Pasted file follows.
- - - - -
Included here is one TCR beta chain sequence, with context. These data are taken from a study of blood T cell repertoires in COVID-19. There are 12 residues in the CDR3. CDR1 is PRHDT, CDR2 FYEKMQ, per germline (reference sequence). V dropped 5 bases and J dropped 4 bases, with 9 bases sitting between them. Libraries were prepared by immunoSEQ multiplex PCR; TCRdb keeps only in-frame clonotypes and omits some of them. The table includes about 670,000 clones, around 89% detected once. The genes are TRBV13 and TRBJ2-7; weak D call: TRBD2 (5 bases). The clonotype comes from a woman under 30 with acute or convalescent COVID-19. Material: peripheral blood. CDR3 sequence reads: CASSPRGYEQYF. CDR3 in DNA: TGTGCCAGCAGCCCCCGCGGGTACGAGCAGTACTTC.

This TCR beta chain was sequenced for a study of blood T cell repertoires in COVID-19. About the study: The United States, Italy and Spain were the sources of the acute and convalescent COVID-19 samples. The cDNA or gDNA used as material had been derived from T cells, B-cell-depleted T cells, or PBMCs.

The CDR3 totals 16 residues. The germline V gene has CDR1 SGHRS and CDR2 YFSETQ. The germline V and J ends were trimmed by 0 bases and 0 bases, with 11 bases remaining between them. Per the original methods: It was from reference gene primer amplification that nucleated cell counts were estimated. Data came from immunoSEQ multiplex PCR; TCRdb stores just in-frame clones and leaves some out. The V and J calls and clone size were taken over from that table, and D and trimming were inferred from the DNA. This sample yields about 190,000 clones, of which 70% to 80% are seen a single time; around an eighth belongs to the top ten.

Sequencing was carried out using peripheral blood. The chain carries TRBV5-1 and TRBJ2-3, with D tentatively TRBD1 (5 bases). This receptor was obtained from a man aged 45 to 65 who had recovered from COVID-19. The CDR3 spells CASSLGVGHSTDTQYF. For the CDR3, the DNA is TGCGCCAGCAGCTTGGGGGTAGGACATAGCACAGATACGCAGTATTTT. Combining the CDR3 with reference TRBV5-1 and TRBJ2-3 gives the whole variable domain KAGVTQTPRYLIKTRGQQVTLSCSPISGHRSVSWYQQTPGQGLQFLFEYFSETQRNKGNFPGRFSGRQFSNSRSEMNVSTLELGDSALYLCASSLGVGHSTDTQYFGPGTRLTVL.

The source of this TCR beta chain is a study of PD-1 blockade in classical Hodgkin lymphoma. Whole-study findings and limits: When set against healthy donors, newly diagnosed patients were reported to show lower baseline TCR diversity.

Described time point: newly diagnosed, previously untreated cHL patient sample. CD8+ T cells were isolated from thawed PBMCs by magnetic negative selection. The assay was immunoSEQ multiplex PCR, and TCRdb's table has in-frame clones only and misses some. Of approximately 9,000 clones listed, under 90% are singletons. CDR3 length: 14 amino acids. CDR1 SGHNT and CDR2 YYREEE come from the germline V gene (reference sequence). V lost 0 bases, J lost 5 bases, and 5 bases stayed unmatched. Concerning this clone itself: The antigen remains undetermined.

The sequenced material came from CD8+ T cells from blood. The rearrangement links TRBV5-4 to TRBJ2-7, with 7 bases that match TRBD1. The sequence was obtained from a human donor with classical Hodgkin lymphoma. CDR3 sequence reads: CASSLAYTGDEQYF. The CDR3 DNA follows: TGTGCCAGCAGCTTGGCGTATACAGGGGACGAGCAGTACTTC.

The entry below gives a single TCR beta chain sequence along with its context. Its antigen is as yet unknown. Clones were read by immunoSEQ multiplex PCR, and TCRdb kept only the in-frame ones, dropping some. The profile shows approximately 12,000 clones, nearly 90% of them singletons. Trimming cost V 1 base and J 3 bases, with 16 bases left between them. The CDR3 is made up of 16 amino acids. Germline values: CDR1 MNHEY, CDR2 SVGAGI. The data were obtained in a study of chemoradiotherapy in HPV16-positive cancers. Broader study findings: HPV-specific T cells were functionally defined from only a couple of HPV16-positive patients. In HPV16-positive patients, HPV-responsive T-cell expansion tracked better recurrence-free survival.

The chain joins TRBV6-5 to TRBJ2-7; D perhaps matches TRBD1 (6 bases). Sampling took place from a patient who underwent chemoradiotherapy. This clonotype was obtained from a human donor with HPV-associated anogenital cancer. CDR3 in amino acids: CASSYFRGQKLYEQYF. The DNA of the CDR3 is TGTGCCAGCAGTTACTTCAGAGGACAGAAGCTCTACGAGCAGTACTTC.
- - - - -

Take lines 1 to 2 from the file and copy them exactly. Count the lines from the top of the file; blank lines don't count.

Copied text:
Included here is one TCR beta chain sequence, with context. These data are taken from a study of blood T cell repertoires in COVID-19. There are 12 residues in the CDR3. CDR1 is PRHDT, CDR2 FYEKMQ, per germline (reference sequence). V dropped 5 bases and J dropped 4 bases, with 9 bases sitting between them. Libraries were prepared by immunoSEQ multiplex PCR; TCRdb keeps only in-frame clonotypes and omits some of them. The table includes about 670,000 clones, around 89% detected once. The genes are TRBV13 and TRBJ2-7; weak D call: TRBD2 (5 bases). The clonotype comes from a woman under 30 with acute or convalescent COVID-19. Material: peripheral blood. CDR3 sequence reads: CASSPRGYEQYF. CDR3 in DNA: TGTGCCAGCAGCCCCCGCGGGTACGAGCAGTACTTC.

This TCR beta chain was sequenced for a study of blood T cell repertoires in COVID-19. About the study: The United States, Italy and Spain were the sources of the acute and convalescent COVID-19 samples. The cDNA or gDNA used as material had been derived from T cells, B-cell-depleted T cells, or PBMCs.